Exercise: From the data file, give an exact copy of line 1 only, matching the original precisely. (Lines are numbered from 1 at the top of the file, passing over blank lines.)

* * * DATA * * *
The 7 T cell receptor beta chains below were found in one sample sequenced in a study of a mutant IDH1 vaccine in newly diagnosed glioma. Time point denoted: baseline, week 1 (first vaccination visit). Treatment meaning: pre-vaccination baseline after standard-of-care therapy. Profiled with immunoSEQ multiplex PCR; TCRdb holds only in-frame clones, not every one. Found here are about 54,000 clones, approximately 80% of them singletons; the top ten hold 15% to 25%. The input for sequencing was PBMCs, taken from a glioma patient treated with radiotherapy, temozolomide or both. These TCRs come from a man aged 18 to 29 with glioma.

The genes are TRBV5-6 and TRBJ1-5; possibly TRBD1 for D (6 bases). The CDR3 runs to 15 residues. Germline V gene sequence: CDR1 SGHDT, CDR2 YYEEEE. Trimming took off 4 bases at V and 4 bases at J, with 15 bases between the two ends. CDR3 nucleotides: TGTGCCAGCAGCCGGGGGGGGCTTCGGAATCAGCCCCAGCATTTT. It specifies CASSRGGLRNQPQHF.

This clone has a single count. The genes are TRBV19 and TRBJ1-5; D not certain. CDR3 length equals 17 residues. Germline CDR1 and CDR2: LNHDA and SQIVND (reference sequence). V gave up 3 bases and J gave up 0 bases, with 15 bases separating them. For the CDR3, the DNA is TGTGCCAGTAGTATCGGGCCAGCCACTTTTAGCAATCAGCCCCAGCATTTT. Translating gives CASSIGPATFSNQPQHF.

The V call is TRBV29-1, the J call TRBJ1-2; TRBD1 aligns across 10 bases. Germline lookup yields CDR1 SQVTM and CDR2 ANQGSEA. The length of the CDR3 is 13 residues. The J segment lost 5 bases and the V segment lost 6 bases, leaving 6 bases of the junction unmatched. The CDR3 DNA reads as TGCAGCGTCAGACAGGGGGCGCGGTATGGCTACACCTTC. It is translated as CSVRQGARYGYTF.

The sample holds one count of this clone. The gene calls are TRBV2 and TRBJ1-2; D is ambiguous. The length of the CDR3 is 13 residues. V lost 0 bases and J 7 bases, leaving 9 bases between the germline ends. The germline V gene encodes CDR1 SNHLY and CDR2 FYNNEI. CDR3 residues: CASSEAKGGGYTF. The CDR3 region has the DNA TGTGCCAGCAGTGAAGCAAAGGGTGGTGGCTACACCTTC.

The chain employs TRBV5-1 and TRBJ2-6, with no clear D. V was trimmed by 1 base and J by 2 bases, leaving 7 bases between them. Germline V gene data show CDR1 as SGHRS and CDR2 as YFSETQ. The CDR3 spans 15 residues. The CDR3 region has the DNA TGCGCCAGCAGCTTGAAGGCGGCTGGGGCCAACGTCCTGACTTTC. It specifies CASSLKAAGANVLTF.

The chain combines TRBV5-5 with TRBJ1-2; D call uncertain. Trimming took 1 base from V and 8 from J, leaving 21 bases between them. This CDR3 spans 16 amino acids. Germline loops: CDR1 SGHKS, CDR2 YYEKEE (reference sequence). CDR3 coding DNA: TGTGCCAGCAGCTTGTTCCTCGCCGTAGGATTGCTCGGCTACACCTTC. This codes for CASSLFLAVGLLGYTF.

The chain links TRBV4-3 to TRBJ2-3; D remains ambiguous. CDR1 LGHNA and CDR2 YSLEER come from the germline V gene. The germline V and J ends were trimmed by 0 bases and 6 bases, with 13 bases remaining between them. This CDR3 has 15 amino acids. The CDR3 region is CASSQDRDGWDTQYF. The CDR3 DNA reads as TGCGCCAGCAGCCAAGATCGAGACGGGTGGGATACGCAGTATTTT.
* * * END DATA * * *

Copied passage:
The 7 T cell receptor beta chains below were found in one sample sequenced in a study of a mutant IDH1 vaccine in newly diagnosed glioma. Time point denoted: baseline, week 1 (first vaccination visit). Treatment meaning: pre-vaccination baseline after standard-of-care therapy. Profiled with immunoSEQ multiplex PCR; TCRdb holds only in-frame clones, not every one. Found here are about 54,000 clones, approximately 80% of them singletons; the top ten hold 15% to 25%. The input for sequencing was PBMCs, taken from a glioma patient treated with radiotherapy, temozolomide or both. These TCRs come from a man aged 18 to 29 with glioma.